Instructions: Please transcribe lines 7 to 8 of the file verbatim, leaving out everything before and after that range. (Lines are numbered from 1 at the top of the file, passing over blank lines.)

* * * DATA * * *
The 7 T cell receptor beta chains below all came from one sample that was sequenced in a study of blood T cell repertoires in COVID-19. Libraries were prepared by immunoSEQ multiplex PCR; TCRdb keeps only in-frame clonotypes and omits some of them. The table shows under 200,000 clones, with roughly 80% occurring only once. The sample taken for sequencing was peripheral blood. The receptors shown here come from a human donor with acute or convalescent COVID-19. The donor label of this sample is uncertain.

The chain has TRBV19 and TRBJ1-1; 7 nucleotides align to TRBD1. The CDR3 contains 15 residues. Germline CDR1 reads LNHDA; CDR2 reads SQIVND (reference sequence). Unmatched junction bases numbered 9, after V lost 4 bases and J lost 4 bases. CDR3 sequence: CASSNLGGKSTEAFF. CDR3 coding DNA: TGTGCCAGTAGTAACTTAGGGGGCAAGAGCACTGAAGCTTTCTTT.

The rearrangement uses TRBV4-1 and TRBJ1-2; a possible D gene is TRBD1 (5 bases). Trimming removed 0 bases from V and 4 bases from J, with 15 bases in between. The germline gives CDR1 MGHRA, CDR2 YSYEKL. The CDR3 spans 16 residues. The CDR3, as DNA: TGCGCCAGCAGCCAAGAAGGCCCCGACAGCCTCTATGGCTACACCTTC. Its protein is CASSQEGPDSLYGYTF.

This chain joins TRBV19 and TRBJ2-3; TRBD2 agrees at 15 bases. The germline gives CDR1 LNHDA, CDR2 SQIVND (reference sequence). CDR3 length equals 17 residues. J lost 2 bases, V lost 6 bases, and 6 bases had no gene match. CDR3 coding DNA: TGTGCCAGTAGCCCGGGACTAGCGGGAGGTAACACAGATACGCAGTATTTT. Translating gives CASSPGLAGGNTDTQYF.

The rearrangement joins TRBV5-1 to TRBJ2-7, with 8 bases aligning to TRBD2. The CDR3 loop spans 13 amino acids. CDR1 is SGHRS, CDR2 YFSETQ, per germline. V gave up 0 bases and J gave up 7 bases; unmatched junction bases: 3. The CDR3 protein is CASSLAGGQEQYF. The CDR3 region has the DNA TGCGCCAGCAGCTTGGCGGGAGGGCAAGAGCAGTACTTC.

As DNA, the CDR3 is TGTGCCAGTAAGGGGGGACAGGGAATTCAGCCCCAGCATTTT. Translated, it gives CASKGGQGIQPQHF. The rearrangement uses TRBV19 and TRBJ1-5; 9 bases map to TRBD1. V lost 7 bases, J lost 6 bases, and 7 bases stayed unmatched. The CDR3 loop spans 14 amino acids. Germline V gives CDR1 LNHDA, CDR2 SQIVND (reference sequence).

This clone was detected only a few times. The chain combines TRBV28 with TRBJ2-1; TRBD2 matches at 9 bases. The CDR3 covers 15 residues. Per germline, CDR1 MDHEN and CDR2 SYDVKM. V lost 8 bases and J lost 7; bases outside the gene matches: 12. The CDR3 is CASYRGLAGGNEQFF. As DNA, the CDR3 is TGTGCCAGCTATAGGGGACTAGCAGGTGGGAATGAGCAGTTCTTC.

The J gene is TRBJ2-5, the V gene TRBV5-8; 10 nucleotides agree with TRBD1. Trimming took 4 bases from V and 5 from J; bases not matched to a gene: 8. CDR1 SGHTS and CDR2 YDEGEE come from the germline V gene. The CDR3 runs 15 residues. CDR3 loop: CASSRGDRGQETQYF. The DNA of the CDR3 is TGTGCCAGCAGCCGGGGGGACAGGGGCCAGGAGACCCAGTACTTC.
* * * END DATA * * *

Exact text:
This clone was detected only a few times. The chain combines TRBV28 with TRBJ2-1; TRBD2 matches at 9 bases. The CDR3 covers 15 residues. Per germline, CDR1 MDHEN and CDR2 SYDVKM. V lost 8 bases and J lost 7; bases outside the gene matches: 12. The CDR3 is CASYRGLAGGNEQFF. As DNA, the CDR3 is TGTGCCAGCTATAGGGGACTAGCAGGTGGGAATGAGCAGTTCTTC.

The J gene is TRBJ2-5, the V gene TRBV5-8; 10 nucleotides agree with TRBD1. Trimming took 4 bases from V and 5 from J; bases not matched to a gene: 8. CDR1 SGHTS and CDR2 YDEGEE come from the germline V gene. The CDR3 runs 15 residues. CDR3 loop: CASSRGDRGQETQYF. The DNA of the CDR3 is TGTGCCAGCAGCCGGGGGGACAGGGGCCAGGAGACCCAGTACTTC.